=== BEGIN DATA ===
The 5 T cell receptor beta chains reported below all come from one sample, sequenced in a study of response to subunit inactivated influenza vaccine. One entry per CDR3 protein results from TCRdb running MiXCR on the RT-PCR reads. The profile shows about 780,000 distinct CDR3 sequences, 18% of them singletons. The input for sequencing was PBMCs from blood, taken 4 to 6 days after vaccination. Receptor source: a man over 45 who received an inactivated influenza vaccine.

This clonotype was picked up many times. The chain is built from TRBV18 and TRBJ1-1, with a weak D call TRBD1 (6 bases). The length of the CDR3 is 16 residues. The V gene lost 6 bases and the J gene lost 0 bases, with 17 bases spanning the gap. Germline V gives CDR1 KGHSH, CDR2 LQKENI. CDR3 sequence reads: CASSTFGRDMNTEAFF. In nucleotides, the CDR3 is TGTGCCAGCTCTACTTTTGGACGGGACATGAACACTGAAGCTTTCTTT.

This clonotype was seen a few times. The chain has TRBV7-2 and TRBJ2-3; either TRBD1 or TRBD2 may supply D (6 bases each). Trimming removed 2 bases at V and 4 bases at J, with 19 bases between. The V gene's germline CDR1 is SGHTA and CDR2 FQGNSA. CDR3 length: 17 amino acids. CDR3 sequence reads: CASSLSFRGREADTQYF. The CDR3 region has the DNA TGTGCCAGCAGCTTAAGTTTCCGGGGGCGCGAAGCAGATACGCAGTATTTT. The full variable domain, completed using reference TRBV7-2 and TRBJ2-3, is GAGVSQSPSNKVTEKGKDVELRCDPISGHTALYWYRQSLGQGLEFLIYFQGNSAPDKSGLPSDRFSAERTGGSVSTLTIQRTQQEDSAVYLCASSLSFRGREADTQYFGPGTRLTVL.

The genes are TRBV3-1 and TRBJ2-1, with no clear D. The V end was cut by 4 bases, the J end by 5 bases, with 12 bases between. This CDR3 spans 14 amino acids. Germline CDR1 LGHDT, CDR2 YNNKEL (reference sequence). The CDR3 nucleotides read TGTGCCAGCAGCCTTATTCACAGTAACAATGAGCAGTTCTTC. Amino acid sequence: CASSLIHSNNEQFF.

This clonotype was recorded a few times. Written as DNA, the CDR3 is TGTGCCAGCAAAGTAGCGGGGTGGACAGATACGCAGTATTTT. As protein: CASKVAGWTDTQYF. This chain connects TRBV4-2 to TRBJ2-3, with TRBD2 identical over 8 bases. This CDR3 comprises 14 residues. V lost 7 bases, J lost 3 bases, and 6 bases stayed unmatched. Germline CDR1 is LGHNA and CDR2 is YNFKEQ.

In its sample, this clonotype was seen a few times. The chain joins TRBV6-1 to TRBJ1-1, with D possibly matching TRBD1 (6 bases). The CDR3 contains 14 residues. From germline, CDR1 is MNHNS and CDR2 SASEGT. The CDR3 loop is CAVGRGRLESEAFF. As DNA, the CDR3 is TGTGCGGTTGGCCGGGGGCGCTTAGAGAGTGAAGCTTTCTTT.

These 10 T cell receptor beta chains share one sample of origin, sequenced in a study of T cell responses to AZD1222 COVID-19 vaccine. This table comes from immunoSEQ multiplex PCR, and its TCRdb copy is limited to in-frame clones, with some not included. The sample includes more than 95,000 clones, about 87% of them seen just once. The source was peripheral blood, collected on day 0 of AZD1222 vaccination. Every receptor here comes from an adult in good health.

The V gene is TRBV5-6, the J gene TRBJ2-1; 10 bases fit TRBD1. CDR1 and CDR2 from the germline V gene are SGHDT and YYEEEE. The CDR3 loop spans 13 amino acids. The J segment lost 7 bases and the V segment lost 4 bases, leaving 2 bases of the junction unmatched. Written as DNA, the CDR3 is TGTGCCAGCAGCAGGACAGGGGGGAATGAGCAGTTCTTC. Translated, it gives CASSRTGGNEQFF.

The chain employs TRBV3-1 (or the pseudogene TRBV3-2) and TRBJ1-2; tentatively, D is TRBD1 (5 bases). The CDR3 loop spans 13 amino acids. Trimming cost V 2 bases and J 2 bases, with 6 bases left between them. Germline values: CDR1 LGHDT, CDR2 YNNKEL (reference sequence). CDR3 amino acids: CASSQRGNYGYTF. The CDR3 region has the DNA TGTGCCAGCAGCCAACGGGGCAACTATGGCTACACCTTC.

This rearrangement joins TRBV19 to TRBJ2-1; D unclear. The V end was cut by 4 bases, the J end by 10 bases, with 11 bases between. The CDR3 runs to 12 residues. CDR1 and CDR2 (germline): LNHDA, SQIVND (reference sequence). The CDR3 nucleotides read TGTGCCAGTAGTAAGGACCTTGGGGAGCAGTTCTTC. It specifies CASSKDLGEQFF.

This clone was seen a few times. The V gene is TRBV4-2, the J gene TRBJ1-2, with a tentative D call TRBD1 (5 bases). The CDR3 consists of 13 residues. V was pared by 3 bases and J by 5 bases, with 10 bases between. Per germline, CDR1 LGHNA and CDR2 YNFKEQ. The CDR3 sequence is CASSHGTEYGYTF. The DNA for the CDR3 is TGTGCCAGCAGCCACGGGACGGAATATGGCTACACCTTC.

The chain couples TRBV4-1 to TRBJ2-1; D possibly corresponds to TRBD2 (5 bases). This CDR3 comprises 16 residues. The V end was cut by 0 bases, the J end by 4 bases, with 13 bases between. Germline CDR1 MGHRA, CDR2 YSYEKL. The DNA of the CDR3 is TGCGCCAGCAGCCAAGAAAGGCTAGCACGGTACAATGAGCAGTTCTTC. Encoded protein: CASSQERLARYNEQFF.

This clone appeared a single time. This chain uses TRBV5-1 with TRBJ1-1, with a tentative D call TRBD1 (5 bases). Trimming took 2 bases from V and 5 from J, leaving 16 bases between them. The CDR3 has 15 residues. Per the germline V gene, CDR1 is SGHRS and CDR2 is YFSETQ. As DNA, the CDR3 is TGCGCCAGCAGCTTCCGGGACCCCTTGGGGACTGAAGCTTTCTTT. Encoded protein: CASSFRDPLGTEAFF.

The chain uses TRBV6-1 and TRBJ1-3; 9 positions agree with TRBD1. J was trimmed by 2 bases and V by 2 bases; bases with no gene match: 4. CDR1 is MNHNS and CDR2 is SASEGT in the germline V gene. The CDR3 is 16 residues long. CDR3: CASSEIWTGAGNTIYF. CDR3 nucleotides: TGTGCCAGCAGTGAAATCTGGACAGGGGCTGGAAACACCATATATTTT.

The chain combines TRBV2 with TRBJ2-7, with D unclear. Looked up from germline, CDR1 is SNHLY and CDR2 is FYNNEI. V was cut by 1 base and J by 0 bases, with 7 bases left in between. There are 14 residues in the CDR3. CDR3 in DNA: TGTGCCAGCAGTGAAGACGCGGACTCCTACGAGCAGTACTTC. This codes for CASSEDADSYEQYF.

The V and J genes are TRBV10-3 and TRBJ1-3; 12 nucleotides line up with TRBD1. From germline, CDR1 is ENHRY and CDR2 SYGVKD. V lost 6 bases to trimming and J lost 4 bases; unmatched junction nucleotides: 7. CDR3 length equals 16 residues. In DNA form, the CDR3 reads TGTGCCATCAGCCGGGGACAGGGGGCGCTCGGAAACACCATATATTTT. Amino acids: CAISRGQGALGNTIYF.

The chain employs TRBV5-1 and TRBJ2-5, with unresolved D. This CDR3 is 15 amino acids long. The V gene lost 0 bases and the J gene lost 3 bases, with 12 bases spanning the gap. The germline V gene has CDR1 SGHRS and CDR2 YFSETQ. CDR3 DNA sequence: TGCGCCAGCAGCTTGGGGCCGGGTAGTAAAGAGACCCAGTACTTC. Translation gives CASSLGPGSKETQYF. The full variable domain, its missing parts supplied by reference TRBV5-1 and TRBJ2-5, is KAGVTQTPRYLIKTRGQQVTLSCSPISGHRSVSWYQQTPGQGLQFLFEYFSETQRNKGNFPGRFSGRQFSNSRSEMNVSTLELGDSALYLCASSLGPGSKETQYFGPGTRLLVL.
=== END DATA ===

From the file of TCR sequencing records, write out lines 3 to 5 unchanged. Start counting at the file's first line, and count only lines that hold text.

This clonotype was seen a few times. The chain has TRBV7-2 and TRBJ2-3; either TRBD1 or TRBD2 may supply D (6 bases each). Trimming removed 2 bases at V and 4 bases at J, with 19 bases between. The V gene's germline CDR1 is SGHTA and CDR2 FQGNSA. CDR3 length: 17 amino acids. CDR3 sequence reads: CASSLSFRGREADTQYF. The CDR3 region has the DNA TGTGCCAGCAGCTTAAGTTTCCGGGGGCGCGAAGCAGATACGCAGTATTTT. The full variable domain, completed using reference TRBV7-2 and TRBJ2-3, is GAGVSQSPSNKVTEKGKDVELRCDPISGHTALYWYRQSLGQGLEFLIYFQGNSAPDKSGLPSDRFSAERTGGSVSTLTIQRTQQEDSAVYLCASSLSFRGREADTQYFGPGTRLTVL.

The genes are TRBV3-1 and TRBJ2-1, with no clear D. The V end was cut by 4 bases, the J end by 5 bases, with 12 bases between. This CDR3 spans 14 amino acids. Germline CDR1 LGHDT, CDR2 YNNKEL (reference sequence). The CDR3 nucleotides read TGTGCCAGCAGCCTTATTCACAGTAACAATGAGCAGTTCTTC. Amino acid sequence: CASSLIHSNNEQFF.

This clonotype was recorded a few times. Written as DNA, the CDR3 is TGTGCCAGCAAAGTAGCGGGGTGGACAGATACGCAGTATTTT. As protein: CASKVAGWTDTQYF. This chain connects TRBV4-2 to TRBJ2-3, with TRBD2 identical over 8 bases. This CDR3 comprises 14 residues. V lost 7 bases, J lost 3 bases, and 6 bases stayed unmatched. Germline CDR1 is LGHNA and CDR2 is YNFKEQ.